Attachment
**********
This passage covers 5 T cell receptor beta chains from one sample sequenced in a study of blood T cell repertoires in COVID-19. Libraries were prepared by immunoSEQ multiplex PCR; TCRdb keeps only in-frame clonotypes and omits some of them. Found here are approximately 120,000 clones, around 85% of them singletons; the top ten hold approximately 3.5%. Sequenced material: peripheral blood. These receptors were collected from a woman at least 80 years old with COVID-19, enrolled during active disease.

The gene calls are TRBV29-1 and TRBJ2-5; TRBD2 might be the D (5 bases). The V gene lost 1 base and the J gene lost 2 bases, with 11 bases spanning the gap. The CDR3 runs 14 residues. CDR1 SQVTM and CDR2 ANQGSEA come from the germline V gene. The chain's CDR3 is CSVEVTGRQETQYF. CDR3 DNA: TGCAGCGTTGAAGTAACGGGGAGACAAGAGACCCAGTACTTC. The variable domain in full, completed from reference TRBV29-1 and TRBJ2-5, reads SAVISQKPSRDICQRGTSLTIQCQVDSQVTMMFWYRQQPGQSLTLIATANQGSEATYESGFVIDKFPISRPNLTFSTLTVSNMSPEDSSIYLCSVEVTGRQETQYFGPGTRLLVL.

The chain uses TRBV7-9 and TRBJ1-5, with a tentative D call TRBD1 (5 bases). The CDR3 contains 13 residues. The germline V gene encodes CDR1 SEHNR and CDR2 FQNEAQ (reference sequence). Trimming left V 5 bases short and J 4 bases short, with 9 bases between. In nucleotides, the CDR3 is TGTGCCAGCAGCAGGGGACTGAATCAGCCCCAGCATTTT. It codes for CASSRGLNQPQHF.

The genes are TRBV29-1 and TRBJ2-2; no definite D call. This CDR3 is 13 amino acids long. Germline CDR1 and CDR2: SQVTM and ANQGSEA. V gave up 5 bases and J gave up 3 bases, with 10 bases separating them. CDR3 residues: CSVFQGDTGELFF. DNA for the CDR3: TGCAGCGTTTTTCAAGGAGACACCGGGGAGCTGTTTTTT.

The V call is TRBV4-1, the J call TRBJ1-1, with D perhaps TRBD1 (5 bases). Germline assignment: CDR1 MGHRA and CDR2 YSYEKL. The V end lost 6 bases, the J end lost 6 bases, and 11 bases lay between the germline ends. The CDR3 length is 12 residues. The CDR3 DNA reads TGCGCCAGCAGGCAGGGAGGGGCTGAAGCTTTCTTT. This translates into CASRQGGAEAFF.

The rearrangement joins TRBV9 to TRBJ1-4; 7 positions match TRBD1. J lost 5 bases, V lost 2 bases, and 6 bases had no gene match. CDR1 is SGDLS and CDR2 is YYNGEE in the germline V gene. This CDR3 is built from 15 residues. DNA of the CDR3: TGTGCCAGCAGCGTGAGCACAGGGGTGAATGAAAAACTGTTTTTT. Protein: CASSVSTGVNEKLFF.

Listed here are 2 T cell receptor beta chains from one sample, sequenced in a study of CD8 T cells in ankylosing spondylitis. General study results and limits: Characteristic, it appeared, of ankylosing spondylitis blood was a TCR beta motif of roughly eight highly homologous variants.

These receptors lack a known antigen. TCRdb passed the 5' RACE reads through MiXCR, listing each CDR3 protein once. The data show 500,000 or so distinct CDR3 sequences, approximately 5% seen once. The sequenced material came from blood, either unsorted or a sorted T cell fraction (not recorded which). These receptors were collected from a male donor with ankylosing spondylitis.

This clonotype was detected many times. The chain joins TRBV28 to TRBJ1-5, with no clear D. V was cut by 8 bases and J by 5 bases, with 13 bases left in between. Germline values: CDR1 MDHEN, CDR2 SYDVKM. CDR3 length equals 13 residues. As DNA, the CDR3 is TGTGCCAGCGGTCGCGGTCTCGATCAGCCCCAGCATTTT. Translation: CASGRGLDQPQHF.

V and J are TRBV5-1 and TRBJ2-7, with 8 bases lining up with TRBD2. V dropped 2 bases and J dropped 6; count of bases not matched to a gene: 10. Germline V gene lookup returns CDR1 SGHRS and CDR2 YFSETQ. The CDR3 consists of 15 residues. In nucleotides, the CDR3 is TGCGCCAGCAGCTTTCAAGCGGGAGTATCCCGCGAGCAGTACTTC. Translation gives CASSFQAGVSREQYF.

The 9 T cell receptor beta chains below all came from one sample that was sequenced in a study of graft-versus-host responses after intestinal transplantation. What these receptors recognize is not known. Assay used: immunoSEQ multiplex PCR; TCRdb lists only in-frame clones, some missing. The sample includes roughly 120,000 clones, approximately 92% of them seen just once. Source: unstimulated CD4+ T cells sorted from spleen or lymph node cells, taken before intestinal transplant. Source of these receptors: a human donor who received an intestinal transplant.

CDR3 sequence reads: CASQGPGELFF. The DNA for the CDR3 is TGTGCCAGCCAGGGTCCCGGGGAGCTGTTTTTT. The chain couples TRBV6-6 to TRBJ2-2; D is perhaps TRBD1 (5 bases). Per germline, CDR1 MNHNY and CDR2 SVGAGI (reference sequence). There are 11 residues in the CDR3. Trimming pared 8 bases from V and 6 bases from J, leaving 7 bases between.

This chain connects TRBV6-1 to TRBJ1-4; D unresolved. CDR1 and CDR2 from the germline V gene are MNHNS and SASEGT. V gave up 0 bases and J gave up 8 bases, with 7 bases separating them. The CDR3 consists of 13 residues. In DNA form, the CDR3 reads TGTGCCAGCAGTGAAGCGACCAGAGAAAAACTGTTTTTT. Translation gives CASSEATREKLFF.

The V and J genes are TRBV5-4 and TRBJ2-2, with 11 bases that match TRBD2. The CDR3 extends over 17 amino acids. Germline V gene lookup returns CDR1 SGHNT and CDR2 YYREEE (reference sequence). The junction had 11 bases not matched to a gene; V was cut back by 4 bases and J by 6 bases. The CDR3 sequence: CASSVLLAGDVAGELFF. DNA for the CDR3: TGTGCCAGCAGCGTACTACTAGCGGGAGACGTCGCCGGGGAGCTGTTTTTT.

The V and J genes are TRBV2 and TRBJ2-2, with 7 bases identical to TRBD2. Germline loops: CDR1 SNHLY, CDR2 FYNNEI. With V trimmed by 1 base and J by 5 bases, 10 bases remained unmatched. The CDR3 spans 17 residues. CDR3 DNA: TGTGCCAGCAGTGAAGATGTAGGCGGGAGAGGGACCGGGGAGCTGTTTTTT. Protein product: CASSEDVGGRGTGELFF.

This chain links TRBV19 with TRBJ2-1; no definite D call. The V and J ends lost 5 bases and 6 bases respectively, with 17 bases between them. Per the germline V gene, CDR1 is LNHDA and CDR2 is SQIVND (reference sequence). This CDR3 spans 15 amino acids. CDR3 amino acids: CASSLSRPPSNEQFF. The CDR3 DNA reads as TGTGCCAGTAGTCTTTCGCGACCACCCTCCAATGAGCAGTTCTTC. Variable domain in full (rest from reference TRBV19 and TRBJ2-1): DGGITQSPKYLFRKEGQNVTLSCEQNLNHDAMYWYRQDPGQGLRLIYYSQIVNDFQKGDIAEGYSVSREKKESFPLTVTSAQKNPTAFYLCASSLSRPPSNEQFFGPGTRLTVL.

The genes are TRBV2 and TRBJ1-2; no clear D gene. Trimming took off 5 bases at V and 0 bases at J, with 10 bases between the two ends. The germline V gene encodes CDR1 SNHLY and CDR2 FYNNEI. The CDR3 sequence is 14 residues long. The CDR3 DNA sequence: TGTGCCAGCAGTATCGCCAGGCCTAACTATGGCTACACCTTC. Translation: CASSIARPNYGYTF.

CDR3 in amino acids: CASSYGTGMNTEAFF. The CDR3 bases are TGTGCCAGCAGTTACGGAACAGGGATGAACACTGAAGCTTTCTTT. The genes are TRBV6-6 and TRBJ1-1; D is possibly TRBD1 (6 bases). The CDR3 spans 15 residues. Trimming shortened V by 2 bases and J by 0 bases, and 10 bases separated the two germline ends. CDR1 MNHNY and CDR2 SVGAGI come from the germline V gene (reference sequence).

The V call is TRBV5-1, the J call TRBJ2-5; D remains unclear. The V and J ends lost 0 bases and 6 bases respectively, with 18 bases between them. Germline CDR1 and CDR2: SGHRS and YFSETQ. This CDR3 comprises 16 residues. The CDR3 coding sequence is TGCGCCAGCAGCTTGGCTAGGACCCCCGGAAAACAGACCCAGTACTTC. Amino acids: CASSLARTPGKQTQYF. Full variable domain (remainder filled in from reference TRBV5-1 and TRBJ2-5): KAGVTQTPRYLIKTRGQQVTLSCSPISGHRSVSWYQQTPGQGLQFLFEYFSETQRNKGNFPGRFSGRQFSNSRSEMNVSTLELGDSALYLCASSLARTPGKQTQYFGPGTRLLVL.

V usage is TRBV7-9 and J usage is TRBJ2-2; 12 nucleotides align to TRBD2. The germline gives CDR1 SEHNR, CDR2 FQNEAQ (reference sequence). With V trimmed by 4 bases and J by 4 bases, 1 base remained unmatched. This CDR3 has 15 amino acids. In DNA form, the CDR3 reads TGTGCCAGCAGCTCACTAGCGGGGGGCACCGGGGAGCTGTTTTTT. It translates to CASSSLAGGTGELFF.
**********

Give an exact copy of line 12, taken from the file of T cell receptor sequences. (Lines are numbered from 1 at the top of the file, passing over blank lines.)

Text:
CDR3 sequence reads: CASQGPGELFF. The DNA for the CDR3 is TGTGCCAGCCAGGGTCCCGGGGAGCTGTTTTTT. The chain couples TRBV6-6 to TRBJ2-2; D is perhaps TRBD1 (5 bases). Per germline, CDR1 MNHNY and CDR2 SVGAGI (reference sequence). There are 11 residues in the CDR3. Trimming pared 8 bases from V and 6 bases from J, leaving 7 bases between.